Walker Downey

Walker Downey he/him

Assistant Teaching Professor

Art Education, Art History & Media Studies



College of Visual & Performing Arts 204D


2022Massachusetts Institute of TechnologyPhD
2015Williams CollegeMA
2013Wheaton CollegeBA




Research interests

  • Sound art, intersections of art and experimental music
  • Acoustic ecology and bioacoustics
  • Emerging media (AI, AR and VR, locative media) in the arts, media theory
  • Film and video art
  • Media studies and media theory

Select publications

Walker Downey is a historian of modern and contemporary art. He received his PhD from the History, Theory, & Criticism of Architecture and Art program at MIT in 2022. While anchored in art history, Walker’s research cuts across media studies, musicology, and sound studies. His primary focus is the contemporary field of sound art and its historical and technological roots. Walker’s additional research interests include: changing discourses around noise pollution and the efforts of artists and musicians to redefine notions of noise and "natural" sound; collaborations between artists and engineers; and film and video art.

Walker’s research and criticism has appeared in Resonance: the Journal of Sound and Culture, Art Journal OPEN, Art in America, and Interdisciplinary Science Reviews. He has lectured and presented on such subjects as contemporary sound artist Christina Kubisch, musician and experimental filmmaker Tony Conrad, and the unique historiographic challenges posed by sound art. In Spring 2023, he co-curated an exhibition at the New Bedford Art Museum with NBAM Executive Director Suzanne de Vegh; titled "Sound in Space, Sound in Place," the show featured work by celebrated and emerging sound artists, audio recordings sourced from New Bedford residents, and experimental sound works by UMassD students in Walker's own sound art seminar. More information about the exhibition, which received praise from The Boston Globe and The Standard-Times, can be found at: New Bedford Art Museum: Sound in Space, Sound in Place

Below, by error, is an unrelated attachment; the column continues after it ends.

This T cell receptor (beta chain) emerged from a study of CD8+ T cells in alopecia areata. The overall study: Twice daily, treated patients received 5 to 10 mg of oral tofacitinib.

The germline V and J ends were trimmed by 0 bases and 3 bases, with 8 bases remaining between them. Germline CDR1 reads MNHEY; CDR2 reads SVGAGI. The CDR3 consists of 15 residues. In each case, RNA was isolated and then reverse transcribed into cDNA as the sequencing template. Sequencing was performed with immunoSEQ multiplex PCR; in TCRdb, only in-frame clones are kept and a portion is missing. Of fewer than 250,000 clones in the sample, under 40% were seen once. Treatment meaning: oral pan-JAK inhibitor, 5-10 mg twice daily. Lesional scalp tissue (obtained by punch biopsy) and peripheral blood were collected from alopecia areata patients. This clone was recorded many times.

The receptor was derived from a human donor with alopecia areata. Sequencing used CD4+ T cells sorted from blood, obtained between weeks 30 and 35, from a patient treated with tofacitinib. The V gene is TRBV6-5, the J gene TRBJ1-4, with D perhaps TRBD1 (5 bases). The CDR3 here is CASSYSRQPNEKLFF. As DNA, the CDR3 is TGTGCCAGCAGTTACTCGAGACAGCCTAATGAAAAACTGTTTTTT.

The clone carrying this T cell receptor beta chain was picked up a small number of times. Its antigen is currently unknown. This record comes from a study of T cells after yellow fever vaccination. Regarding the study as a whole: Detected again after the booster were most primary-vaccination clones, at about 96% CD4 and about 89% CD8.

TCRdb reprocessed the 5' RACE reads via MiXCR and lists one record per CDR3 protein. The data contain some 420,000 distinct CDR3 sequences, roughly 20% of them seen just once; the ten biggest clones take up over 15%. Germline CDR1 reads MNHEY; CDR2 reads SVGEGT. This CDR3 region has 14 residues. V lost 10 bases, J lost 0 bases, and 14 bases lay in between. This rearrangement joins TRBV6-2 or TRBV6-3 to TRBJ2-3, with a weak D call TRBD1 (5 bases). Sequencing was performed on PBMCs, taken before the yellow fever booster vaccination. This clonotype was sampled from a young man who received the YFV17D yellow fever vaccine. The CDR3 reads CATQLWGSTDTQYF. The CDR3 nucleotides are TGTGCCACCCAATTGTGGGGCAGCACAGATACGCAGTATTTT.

Walker’s dissertation follows the intertwined trajectories of musicians Pauline Oliveros (1932–2016) and David Tudor (1926–1996) to understand how sound art evolved out of experimental music in the postwar United States. Substantially expanding the scope of Oliveros and Tudor’s legacies, long understood in purely music-historical terms, Walker shows that the pair’s engagements with electronic media—including magnetic tape and do-it-yourself circuitry—dramatically shaped their approaches to composition, performance, and listening in the Sixties and Seventies, yielding spatialized and participatory relationships to sound that challenged music’s definitional limits and transported them into art-world spaces. In a second, developing research project, he intends to craft an interdisciplinary history of the “soundscape” as term and concept, narrating its emergence in the North American context of Sixties-Seventies efforts to preserve an “acoustic ecology” endangered by industrial growth. This project would focus equally on the practices of environmentally oriented sound artists and musicians, and on government and activist campaigns for noise reform.

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